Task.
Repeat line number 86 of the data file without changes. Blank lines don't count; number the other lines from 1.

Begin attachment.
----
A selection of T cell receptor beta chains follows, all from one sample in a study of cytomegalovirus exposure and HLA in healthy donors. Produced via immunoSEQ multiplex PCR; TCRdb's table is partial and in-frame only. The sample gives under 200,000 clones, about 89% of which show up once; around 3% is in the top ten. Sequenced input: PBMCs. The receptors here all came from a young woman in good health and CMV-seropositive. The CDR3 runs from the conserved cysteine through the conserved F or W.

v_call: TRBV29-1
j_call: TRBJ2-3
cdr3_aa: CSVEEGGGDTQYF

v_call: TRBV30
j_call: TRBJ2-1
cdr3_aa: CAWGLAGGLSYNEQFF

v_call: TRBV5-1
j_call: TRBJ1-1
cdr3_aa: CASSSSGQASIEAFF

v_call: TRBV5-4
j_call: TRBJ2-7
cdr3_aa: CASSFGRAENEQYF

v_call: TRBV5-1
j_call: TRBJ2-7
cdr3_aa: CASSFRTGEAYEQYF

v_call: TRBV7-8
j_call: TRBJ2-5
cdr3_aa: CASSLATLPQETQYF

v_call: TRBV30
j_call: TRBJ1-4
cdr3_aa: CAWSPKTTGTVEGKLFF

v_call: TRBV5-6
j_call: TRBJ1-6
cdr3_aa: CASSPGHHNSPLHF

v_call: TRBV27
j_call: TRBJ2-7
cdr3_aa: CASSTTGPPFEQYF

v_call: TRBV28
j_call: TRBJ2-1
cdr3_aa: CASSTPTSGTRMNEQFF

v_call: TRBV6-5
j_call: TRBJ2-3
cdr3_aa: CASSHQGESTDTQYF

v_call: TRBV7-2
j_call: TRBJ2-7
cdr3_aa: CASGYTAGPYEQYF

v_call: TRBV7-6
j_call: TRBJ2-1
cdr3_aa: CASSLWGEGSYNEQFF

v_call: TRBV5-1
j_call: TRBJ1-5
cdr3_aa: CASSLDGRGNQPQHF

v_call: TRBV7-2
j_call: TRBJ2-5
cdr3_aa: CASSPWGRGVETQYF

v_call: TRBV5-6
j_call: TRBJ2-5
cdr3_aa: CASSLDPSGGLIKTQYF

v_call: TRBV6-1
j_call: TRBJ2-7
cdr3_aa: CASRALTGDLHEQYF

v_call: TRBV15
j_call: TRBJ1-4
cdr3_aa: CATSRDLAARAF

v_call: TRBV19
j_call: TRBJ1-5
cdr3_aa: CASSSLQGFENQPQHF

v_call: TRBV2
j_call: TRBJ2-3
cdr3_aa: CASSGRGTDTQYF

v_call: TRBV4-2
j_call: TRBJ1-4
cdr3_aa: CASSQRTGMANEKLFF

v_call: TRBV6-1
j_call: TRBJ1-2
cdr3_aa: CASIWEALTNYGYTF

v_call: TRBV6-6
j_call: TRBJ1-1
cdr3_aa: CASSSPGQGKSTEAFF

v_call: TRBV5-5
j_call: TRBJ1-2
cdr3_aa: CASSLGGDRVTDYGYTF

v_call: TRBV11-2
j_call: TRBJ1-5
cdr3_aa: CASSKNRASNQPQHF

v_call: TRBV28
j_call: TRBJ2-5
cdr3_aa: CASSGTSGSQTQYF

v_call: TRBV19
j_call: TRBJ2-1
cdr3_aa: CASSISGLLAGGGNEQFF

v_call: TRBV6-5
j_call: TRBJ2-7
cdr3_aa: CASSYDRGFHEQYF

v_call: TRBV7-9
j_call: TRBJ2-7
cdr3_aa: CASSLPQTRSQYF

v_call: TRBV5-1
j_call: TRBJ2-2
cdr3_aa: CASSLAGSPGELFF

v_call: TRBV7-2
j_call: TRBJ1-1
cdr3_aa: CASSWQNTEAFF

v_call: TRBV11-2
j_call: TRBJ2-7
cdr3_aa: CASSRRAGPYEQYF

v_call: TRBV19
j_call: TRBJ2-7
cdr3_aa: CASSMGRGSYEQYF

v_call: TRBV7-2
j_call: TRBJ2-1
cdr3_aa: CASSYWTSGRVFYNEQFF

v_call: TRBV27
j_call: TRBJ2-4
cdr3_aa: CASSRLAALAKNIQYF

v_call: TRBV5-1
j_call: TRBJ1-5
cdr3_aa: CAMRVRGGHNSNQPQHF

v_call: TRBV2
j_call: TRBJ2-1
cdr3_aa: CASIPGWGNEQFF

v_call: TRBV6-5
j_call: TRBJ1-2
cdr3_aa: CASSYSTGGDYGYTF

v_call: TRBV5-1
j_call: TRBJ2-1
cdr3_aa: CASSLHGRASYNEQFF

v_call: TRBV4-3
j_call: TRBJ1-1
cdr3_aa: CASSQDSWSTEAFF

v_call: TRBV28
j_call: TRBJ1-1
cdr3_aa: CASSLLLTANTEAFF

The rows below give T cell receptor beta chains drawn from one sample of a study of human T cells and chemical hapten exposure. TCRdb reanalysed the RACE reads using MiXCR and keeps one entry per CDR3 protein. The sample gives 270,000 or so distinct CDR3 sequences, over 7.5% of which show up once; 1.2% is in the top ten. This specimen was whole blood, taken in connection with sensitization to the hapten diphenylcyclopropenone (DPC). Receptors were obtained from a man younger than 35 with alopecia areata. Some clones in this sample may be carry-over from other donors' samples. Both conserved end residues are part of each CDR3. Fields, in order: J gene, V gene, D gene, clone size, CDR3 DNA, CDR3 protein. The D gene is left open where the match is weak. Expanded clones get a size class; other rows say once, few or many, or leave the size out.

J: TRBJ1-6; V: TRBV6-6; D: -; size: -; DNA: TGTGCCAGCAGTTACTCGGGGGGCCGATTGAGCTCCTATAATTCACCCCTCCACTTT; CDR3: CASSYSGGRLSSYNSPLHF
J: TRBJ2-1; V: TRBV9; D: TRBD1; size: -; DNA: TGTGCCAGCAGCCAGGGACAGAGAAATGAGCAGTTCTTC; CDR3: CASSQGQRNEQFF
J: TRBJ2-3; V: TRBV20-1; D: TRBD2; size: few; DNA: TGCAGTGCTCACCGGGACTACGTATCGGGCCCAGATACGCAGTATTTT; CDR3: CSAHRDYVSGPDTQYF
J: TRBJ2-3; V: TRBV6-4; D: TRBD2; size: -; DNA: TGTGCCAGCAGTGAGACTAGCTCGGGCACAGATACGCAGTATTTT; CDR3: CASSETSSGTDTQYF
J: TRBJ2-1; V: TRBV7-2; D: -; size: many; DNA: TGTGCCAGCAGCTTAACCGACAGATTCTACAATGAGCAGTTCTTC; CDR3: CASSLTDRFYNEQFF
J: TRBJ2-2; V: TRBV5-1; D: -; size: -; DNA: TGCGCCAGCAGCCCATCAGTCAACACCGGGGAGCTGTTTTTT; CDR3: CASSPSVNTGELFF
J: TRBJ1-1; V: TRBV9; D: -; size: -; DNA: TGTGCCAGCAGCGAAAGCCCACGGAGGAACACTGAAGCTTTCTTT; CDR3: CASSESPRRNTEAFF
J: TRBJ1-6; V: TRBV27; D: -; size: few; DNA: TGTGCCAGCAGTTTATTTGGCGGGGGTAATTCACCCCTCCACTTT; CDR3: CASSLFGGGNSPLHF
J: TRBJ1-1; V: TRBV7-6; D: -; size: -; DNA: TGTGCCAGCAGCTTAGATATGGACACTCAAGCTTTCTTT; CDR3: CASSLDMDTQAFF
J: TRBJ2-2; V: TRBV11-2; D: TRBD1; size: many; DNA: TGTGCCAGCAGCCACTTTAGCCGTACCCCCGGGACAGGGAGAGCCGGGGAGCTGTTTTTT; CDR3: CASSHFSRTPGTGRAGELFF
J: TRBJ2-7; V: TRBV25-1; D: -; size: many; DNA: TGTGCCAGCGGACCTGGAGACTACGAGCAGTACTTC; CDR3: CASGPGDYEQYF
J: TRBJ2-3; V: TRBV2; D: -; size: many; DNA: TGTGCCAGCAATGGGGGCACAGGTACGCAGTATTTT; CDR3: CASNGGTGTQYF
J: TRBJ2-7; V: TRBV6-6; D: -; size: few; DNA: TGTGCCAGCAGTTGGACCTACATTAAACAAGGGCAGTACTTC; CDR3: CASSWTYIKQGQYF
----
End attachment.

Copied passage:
v_call: TRBV7-9